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Physics of glass

The physics of glass is the science of the glassy or amorphous state of matter as seen from an atomic or molecular point of view. This article provides an overview of research into glass: a solid in which no significant crystallization has occurred. Thus there is no long-range ordering or extended formation of any Bravais lattice.
Amorphous silica particles (average particle diameter 600 nm). The short-range order evidenced in most liquids becomes thermally arrested or "frozen in" as a result of rapid cooling during the liquid → glass transition.

Schematic representation of a random-network glassy form (top) and ordered crystalline lattice (bottom) of identical chemical composition.

Generally speaking, the atomic or molecular structure of glass exists in a metastable state with respect to its crystalline form. That is, glass would convert into a more stable crystalline form, but the rate of this conversion is slow. This essentially reflects the dynamic nature of the glass transition and the formation of the elastic solid from a non-equilibrium supercooled liquid state.[1][2][3]

Much work has been done to elucidate the primary microstructural features of glass forming substances at both small (microscopic) and large (macroscopic) scales. One emerging school of thought is that a glass is simply the "limiting case" of a polycrystalline solid at small crystal size. Within this framework, domains, exhibiting various degrees of short-range order, become the building blocks of both metals and alloys, as well as glasses and ceramics. The microstructural defects of both within and between these domains provide the natural sites for atomic diffusion, and the occurrence of viscous flow and plastic deformation in solids. [4]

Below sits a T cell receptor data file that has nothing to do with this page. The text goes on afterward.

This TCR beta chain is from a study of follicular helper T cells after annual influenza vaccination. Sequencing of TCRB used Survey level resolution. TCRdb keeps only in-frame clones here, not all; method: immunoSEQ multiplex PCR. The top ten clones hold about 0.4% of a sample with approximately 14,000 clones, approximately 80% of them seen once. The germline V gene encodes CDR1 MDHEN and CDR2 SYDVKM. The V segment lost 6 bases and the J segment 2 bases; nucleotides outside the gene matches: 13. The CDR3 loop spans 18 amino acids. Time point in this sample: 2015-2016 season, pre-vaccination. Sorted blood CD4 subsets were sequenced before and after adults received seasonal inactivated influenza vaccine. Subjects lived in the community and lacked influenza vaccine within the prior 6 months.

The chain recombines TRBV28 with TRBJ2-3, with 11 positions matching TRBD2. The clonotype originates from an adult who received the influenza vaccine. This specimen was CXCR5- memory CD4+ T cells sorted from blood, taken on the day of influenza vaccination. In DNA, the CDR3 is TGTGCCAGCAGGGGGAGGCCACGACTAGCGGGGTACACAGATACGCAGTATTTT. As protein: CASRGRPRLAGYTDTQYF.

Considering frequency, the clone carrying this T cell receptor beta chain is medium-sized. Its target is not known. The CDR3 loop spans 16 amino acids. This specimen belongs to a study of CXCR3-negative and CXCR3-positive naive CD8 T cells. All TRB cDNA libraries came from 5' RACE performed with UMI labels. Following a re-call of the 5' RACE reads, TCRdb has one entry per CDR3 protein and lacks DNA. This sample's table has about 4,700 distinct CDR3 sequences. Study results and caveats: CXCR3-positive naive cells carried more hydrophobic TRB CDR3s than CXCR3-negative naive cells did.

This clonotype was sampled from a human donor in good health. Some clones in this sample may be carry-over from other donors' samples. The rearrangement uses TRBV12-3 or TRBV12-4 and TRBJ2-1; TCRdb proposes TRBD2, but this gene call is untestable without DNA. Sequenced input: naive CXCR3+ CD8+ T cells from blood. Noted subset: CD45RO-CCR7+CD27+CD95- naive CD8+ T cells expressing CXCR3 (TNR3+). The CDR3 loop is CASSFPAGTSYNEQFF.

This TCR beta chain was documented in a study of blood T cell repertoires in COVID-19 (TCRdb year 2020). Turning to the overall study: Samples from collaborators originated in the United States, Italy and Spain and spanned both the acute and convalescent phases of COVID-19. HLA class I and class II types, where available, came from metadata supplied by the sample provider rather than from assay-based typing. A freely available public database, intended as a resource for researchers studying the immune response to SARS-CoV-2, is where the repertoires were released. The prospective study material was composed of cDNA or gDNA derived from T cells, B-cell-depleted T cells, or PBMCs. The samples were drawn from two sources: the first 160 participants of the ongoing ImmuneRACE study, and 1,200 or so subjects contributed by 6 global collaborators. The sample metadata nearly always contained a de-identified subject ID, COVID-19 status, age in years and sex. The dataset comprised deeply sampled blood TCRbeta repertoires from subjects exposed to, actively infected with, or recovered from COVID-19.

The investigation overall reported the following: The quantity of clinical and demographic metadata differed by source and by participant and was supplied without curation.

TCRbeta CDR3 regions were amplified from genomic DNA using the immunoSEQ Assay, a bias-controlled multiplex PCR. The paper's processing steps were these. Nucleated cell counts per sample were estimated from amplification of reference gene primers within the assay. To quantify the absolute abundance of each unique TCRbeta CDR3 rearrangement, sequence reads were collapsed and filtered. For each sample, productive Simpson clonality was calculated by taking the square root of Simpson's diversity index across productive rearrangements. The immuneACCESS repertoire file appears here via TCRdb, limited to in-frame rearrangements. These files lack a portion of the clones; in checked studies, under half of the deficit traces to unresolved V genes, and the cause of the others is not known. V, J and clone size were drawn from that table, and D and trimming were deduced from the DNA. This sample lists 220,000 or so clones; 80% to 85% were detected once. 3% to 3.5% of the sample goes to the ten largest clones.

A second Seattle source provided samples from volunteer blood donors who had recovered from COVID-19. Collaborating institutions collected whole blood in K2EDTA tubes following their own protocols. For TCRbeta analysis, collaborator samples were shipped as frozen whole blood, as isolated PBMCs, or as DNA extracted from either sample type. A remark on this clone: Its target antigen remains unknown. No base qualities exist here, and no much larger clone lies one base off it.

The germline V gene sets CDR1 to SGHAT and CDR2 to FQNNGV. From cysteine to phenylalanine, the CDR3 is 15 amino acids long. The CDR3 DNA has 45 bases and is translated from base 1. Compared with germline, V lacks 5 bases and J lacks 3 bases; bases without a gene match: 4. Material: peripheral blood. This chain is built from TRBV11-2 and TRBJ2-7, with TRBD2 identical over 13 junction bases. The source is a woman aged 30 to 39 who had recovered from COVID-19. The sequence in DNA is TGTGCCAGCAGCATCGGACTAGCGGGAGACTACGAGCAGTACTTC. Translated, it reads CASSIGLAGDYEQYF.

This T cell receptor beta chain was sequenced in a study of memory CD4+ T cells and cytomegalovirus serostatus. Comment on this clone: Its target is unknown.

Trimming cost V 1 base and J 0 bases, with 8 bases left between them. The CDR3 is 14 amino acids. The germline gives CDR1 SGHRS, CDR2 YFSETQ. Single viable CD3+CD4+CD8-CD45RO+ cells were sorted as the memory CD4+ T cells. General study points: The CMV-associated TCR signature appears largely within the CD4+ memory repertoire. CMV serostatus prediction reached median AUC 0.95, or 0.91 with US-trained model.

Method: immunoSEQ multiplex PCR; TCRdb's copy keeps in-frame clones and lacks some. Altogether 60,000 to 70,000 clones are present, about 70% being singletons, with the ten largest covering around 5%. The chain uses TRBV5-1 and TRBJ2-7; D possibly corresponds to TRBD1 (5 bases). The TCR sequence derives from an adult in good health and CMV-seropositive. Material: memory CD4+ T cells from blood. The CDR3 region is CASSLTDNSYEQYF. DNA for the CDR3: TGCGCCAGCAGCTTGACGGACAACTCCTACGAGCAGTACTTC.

Since the early theoretical and experimental investigations on polymorphism and the various states of aggregation which can be assumed by a given substance, the glassy (or "vitreous") state of matter has been recognized as having the mechanical response of both solid and liquid states, depending on the time and length scale under consideration. The primary focus of this article is to understand how these ideas can be implemented within the scope of previous work done regarding the dynamics of the glassy state of matter. After an initial review of the fundamental concepts of viscosity as they pertain to glass-forming liquids, a closer look at the phenomenon of structural or stress relaxation will be augmented by a thorough treatment of much of the experimental work which has been done in the past in order to understand the nature of viscoelastic behaviour and viscous flow, or plastic deformation in solids. [5] [6]

The direction will then turn towards the process of vitrification and the glass transition, where we will begin by noting that the lattice network of a solid can be represented by the superposition of elastic waves of atomic displacement. This description of the lattice structure lends itself naturally to a description of density fluctuations or thermal phonons, whose interactions are described also in the theory of heat transport in both crystalline and non-crystalline solids. The final considerations will be those arising from the differences in the electronic structure of different glass forming materials.

Classes of materials
See also: Glass transition

* Silica
* Glass-ceramics
* Fluorides
* Phosphates
* Chalcogenides
* Polymers
* Colloidal glasses
* Amorphous metal

Structure of glass

See Liquid#Structure

Domains and defects